Grids like this, with the stair-stepped 11/13/15 stacks, tend to be interesting. With most themeless grids, there’s no good way to include 13-letter answers. Now, I’ll grant you that VELCRO CLOSURE and STABLE ECONOMY (quit taunting! nobody even knows what that is anymore) aren’t the most exciting answers, but their neighbors are crisp. I have a cherry TOMATO PLANT (1a: [It may be caged or staked]) on my back deck (mine’s caged), and at last I have more than zero to three tomatoes to harvest at one time. (Thus far this summer, I think I’ve picked a total of five cherry tomatoes.) COMMITS TO MEMORY, the classic THIS IS SPINAL TAP, and UP FOR DEBATE are all good too.
Things I didn’t know:
- 12d. [Lightly and quickly, in music] is what VOLANTE means.
- 33d. [1984 #1 country hit by the Judds] is WHY NOT ME. I SENSE (47a: [Perceive]) that Brad likes country music as well as opera (see next item).
- 5d. [“Vissi d’arte” singer] is TOSCA. I tried the generic TENOR, but Tosca is a female character, right?
- 11d. [Rainbow and Dolly Varden] clues TROUTS. Never heard of Dolly Varden and hope never to see VARDEN in a crossword grid.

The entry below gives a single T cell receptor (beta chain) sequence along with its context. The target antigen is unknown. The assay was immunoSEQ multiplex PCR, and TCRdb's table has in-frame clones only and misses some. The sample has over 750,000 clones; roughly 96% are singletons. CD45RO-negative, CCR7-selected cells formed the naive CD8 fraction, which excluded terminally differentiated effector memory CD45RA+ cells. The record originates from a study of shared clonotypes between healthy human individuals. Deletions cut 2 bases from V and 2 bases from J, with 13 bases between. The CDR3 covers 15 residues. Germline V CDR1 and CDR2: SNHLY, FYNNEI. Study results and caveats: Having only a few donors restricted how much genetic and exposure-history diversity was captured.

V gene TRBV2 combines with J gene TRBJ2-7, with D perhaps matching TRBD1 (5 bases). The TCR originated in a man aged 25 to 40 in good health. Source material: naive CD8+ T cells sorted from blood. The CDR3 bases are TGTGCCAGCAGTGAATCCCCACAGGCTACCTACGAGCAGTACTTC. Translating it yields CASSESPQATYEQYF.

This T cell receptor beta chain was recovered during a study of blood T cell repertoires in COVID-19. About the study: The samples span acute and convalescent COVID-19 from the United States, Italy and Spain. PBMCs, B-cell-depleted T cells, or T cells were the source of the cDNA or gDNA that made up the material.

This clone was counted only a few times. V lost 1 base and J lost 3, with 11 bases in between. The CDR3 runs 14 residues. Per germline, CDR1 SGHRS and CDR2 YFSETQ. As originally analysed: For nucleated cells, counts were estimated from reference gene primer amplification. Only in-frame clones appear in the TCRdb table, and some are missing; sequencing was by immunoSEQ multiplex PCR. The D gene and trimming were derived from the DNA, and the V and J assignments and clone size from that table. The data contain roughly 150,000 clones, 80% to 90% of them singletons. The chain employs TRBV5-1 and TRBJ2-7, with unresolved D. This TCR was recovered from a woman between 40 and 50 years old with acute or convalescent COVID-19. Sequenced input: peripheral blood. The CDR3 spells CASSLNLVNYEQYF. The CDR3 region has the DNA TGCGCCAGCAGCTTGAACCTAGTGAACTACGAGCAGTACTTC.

- 41a. [Arlington, Va., post] is FT. MYER. I think that name wants to be the far more common Meyer or Myers.
- 32a. [Epoch in which grazing mammals became widespread] is the MIOCENE. Why was I thinking PIOCENE was more likely?
- 53d. [Org. with a pair of gloves in its logo] is the IBF. Uh, International Boxing Federation? Yes.
19a: [First name in travel] is MARCO, as world traveler Marco Polo. Is there a travel agency named after him?
3.5 stars, as RETIE/ORSER/TERSER/ASE/ENISLE/IPSE/YSER/WTS don’t bring the fun.
Stan Newman’s Newsday crossword, “Saturday Stumper” (under pen name Lester Ruff)
The byline hints that this puzzle is supposed to be “less rough,” but I dunno, it took me longer than the Saturday NYT so I’m calling the byline Les Quickly.
This is similar to the sort of 7-dense grid I was talking about in my NYT write-up, except that the stacks of 7s are crossed by 6s and 8s here rather than more 7s.
Weirdest-looking answer: a BIG IF, clued as 24a: [Problematic event].
Thought 34d: [Cold-war phenomenon] was ATOM-something, because 38a: [Sort of oven] screamed TOASTER. I have never heard any sort of oven called a ROASTER, but then I don’t do much roasting. The R points to ARMS RACE for 34d.